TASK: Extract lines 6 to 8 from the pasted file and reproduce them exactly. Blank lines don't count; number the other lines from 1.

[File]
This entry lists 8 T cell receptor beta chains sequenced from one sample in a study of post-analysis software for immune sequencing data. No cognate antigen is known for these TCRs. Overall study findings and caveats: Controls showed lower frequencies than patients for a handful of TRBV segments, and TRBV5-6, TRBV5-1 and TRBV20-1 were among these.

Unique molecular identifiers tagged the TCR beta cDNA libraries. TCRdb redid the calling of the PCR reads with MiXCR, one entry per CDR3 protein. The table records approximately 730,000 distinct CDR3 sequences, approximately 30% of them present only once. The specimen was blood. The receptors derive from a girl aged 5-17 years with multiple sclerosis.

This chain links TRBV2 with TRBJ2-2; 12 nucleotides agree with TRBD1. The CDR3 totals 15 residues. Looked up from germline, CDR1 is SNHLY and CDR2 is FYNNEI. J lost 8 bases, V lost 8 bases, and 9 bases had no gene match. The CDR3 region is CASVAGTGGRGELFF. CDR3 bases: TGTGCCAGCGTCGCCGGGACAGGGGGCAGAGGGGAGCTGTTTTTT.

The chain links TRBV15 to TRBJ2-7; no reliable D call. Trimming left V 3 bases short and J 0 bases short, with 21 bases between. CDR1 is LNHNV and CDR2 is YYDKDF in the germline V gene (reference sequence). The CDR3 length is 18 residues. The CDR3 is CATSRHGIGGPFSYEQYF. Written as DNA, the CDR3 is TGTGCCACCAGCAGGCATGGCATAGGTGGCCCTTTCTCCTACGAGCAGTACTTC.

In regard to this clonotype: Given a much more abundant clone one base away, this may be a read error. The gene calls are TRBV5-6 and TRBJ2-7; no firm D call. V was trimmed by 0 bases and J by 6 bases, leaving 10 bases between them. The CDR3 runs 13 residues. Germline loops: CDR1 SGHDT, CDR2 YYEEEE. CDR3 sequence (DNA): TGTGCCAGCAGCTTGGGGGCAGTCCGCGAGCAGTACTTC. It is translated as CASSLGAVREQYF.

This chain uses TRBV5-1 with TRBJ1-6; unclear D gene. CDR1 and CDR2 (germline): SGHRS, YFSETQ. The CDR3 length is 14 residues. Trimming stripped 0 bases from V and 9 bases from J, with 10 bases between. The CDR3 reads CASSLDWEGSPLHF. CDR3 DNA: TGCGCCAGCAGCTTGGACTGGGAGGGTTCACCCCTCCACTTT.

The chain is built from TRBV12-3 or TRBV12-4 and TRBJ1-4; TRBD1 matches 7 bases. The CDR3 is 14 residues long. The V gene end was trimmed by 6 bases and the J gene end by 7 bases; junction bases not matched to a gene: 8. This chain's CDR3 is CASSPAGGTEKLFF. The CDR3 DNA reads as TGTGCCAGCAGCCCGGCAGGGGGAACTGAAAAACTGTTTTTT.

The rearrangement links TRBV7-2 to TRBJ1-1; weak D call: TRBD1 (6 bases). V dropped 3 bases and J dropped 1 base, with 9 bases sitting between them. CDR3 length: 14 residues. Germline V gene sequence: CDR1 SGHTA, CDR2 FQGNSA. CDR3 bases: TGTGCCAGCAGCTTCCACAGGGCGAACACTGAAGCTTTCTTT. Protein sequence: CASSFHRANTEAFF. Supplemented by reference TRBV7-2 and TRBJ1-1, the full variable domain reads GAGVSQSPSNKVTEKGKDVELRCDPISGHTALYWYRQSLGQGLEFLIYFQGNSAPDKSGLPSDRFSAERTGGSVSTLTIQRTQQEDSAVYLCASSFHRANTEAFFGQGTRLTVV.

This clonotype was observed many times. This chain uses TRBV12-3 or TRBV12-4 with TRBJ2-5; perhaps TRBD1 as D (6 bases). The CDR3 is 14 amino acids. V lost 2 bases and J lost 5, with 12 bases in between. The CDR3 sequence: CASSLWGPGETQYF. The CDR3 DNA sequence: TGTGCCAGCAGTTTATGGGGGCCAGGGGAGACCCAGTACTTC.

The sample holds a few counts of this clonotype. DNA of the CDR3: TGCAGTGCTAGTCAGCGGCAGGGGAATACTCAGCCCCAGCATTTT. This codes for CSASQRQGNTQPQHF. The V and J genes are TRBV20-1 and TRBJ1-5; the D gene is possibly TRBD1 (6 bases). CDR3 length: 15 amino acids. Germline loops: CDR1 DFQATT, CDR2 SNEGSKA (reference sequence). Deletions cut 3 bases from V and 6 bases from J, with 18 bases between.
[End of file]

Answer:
This chain uses TRBV5-1 with TRBJ1-6; unclear D gene. CDR1 and CDR2 (germline): SGHRS, YFSETQ. The CDR3 length is 14 residues. Trimming stripped 0 bases from V and 9 bases from J, with 10 bases between. The CDR3 reads CASSLDWEGSPLHF. CDR3 DNA: TGCGCCAGCAGCTTGGACTGGGAGGGTTCACCCCTCCACTTT.

The chain is built from TRBV12-3 or TRBV12-4 and TRBJ1-4; TRBD1 matches 7 bases. The CDR3 is 14 residues long. The V gene end was trimmed by 6 bases and the J gene end by 7 bases; junction bases not matched to a gene: 8. This chain's CDR3 is CASSPAGGTEKLFF. The CDR3 DNA reads as TGTGCCAGCAGCCCGGCAGGGGGAACTGAAAAACTGTTTTTT.

The rearrangement links TRBV7-2 to TRBJ1-1; weak D call: TRBD1 (6 bases). V dropped 3 bases and J dropped 1 base, with 9 bases sitting between them. CDR3 length: 14 residues. Germline V gene sequence: CDR1 SGHTA, CDR2 FQGNSA. CDR3 bases: TGTGCCAGCAGCTTCCACAGGGCGAACACTGAAGCTTTCTTT. Protein sequence: CASSFHRANTEAFF. Supplemented by reference TRBV7-2 and TRBJ1-1, the full variable domain reads GAGVSQSPSNKVTEKGKDVELRCDPISGHTALYWYRQSLGQGLEFLIYFQGNSAPDKSGLPSDRFSAERTGGSVSTLTIQRTQQEDSAVYLCASSFHRANTEAFFGQGTRLTVV.